The Beloved Boarder
And if she knows it, she doesn't show it. Barrett's one of those genuine people. "Beauty is watching her shred," says one fan in his website tribute. But perhaps Todd Richards put it best when he said, "Barrett's really little but she carries a big stick."
Little did we know that this person would go on to become one of the top female freestyle snowboarders in the world.
Originally from Buffalo, New York, the 28-year-old Barrett first started to garner some attention in 1994, when she won the Amateur National Halfpipe contest in Vail, Colorado. Prior to this win, she had only competed in a few qualifying events. She had been living in Crested Butte, Colorado, that season, but moved up to Vail, where she still lives, the following year.
In 1997, Barrett Christy became the first and only snowboarder to win both the halfpipe and big air events at the US Open. From there, she went on to the 1998 Olympics in Nagano, Japan, as a member of the first US Olympic Snowboard Team.
Her pre-millennial season included the usual stint of pro contests: Gravity Games, where she took 3rd in big air, the Mount Baker Legendary Banked Slalom and the Winter X Games at Mount Snow, Vermont, where she took 2nd in the halfpipe and 3rd in slopestyle.
When not competing, Barrett is likely to be found in front of a camera. She tooled around Washington's North Cascades this February, working with a Warren Miller crew. But days set aside for filming don't always end up as productive as the cameramen would like. Filming in the Northwest during the record '98-'99 snow year was especially difficult. "There was so much snow in the Northwest that we'd all go riding and it'd be too cloudy to film," she said, laughing. (It's a hard-knock life, huh?)
Barrett was in town for an in-store Nike Town X Games promotion when we sat down to chat about the season. But she's actually in the Northwest quite often, since her board sponsor is based here, as is her boyfriend and fellow Gnu rider, Temple Cummins.
"I like riding in the Northwest snow in the early season; it's really good to build up strength in your legs," she said. "I also need to balance out riding in contests. If I don't have time to just snowboard for myself, it gets a little grueling."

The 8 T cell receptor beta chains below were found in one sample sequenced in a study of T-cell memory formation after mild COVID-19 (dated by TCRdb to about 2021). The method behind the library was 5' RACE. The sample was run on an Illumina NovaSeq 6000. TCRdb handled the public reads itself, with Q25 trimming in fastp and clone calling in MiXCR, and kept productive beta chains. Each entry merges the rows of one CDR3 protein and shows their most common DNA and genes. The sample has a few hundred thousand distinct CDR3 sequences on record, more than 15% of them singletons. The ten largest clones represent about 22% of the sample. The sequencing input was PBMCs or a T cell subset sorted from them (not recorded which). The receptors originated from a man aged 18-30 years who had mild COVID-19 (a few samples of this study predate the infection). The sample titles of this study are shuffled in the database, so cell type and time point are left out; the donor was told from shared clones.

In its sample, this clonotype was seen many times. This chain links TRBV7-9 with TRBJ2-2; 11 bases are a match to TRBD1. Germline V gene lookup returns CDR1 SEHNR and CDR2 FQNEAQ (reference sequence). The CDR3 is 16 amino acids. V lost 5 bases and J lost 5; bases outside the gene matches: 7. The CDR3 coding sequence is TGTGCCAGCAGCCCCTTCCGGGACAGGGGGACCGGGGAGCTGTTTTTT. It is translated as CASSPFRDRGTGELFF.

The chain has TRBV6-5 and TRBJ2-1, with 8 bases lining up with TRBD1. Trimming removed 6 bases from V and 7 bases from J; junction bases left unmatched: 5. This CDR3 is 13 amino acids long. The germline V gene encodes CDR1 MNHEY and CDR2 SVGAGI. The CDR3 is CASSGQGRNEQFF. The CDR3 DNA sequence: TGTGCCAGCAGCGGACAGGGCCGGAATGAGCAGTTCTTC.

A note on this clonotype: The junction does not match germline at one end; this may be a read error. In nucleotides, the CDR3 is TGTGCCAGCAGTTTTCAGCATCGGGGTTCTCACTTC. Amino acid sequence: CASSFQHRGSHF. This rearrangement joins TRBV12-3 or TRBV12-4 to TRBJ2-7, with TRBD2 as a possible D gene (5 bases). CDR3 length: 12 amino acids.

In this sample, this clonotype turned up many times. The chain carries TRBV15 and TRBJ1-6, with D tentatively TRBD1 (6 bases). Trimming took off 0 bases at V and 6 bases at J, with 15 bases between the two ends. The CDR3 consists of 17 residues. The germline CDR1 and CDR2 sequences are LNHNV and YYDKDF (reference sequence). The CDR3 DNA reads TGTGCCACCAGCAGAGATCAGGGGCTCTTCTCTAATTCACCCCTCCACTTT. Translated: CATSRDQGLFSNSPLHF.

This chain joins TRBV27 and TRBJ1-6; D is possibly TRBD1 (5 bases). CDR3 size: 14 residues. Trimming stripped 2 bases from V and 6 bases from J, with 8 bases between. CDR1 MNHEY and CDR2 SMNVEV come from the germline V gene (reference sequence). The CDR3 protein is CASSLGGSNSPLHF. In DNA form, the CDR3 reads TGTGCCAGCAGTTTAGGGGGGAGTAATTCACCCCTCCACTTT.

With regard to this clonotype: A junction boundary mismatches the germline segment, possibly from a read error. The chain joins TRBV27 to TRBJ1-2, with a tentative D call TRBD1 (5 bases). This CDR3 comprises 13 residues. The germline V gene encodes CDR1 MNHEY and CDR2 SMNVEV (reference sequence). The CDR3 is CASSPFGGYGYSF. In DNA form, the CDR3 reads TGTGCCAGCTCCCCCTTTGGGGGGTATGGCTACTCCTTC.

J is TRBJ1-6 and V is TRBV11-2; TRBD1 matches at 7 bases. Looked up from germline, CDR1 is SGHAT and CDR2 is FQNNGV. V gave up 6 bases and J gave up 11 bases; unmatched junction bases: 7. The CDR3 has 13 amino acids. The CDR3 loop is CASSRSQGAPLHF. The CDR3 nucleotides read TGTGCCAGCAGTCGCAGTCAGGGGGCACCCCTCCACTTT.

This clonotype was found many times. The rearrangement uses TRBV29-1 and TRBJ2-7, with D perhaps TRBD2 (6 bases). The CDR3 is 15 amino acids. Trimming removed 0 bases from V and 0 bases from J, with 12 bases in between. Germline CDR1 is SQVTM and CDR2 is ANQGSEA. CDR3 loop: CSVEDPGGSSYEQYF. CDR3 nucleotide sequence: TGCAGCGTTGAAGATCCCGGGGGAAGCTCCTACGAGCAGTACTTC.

Getting out of the terrain park and into the big mountains is another necessity, and she gets to go on heli-boarding trips a couple of times each season. And that's a whole different game as one wrong move on a 50-degree couloir can have tremendously different consequences than a wrong move in the pipe.
"I trust my own judgement, but I also like to have someone else around to make the 2nd and 3rd opinion. I've always got a lump in my throat; it's part of the fun. There's always that aspect of fear, but that's what makes you better."
When not on the snow, Barrett helps design her signature Gnu boards, which will feature a series of endangered species for the 2000-2001 season.
To create the series, she worked with YES, Youth for Environmental Sanity, a grassroots environmental organization which works with kids and focuses on increasing ecological awareness. The folks at YES helped Barrett pick four species that most people do not associate with endangerment: MacFarlane's four-o'clock (a flowering plant), the ocelot, the California condor and the American crocodile.
"If there's anything I can do to give back, and help, I'd like to do that at this point. I think I've been very lucky with snowboarding. I'm able to reach a lot of kids, and that's pretty cool, that amazes me all the time it amazes me how many people are into snowboarding."
But it's not that surprising, considering how much inspiration riders like Barrett Christy provide riders of all ages. She loves snowboarding and it shows. During the '99 Summer X Games, she gave us the anatomy of a switch 180 front flip; she even makes it seem like riding like a superstar is an attainable goal. Can she also tell you how to become one of the most beloved of female freestylers? There are some things that you'll have to figure out on your own.
Mary Catherine O'Connor, MountainZone.com Staff